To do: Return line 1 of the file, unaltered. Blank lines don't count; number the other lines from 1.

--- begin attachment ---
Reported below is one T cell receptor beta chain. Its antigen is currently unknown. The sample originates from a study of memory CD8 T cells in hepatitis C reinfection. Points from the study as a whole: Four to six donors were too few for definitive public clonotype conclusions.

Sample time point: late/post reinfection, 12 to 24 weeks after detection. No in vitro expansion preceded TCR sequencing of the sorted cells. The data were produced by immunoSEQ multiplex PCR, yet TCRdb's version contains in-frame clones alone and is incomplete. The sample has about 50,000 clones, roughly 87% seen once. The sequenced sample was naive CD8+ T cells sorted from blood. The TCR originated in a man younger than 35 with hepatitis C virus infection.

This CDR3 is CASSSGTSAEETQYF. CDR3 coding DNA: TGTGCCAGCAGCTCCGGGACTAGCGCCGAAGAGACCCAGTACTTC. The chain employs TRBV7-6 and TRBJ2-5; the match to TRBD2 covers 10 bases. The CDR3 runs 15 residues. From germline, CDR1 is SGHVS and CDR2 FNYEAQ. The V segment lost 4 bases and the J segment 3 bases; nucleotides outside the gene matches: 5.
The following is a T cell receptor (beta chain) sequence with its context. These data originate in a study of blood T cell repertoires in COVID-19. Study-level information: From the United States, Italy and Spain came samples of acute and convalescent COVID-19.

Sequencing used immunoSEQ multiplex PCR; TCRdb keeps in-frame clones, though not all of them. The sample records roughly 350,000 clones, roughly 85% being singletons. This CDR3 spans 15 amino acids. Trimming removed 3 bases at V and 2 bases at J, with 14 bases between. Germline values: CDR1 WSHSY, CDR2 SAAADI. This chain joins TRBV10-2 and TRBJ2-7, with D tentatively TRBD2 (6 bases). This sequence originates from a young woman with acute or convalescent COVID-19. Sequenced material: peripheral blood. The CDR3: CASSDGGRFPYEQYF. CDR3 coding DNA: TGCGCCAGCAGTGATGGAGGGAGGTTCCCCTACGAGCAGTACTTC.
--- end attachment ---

Reported below is one T cell receptor beta chain. Its antigen is currently unknown. The sample originates from a study of memory CD8 T cells in hepatitis C reinfection. Points from the study as a whole: Four to six donors were too few for definitive public clonotype conclusions.